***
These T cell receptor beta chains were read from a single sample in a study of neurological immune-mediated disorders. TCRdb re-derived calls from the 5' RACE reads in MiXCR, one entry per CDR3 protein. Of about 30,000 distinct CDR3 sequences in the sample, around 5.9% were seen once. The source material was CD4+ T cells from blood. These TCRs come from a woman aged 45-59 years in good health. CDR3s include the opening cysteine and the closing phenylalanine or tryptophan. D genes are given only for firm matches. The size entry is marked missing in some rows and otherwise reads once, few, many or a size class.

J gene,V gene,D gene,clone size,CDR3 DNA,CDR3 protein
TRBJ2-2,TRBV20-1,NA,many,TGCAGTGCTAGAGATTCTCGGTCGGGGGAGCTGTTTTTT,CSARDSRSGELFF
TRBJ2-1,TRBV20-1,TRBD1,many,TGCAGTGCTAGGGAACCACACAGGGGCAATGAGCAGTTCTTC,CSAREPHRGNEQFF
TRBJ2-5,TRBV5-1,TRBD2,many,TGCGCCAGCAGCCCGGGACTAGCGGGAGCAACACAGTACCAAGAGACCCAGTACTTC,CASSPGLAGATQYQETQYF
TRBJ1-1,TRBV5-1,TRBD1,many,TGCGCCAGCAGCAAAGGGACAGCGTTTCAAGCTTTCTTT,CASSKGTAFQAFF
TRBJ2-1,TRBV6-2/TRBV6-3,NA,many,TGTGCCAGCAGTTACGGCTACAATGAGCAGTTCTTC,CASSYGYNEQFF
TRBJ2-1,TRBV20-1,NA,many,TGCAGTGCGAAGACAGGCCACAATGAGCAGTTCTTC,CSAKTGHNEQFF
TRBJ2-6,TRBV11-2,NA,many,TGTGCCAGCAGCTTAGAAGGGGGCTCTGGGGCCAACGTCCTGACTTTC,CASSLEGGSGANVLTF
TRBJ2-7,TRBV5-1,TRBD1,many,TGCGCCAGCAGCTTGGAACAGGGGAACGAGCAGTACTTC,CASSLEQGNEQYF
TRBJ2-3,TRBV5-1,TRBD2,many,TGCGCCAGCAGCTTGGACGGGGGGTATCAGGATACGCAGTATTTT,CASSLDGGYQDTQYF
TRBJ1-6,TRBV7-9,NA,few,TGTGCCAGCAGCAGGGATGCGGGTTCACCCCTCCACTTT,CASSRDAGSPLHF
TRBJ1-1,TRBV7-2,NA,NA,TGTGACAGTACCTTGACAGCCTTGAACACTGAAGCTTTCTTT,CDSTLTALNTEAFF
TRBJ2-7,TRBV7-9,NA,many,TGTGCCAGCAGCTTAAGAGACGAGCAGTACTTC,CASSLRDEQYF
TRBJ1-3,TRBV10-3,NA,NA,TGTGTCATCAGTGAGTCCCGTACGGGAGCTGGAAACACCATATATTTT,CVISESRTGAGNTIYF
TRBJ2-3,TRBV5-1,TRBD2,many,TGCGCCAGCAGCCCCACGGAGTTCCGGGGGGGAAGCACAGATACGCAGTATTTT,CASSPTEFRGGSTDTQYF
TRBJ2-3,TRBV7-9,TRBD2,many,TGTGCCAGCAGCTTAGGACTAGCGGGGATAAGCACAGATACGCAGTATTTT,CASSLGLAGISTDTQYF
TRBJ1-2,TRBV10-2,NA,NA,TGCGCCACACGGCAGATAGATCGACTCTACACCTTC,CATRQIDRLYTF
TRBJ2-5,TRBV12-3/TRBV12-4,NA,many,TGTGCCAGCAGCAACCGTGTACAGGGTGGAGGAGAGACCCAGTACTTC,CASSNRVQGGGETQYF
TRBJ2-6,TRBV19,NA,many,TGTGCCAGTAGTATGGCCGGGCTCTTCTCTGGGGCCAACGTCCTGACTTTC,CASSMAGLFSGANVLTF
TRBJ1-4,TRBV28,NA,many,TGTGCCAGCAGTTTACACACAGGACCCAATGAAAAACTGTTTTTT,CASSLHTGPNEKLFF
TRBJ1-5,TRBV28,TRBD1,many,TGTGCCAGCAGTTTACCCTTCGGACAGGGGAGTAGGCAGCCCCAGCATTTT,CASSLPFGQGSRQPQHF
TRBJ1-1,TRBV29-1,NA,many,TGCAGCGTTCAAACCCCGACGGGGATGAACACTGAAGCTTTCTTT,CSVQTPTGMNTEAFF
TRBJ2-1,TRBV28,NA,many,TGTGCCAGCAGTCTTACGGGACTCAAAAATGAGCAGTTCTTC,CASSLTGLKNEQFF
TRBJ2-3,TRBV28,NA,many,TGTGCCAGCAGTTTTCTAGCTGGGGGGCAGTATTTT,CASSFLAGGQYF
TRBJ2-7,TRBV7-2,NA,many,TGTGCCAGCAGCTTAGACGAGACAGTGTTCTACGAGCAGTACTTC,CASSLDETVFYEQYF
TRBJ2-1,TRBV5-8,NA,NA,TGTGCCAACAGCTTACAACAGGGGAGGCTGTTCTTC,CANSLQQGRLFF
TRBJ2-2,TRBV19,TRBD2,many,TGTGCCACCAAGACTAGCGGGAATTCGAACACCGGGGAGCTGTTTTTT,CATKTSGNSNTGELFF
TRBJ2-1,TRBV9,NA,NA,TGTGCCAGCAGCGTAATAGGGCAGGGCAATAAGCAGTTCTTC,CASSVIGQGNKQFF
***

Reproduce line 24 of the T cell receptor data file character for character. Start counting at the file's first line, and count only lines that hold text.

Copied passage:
TRBJ2-1,TRBV28,NA,many,TGTGCCAGCAGTCTTACGGGACTCAAAAATGAGCAGTTCTTC,CASSLTGLKNEQFF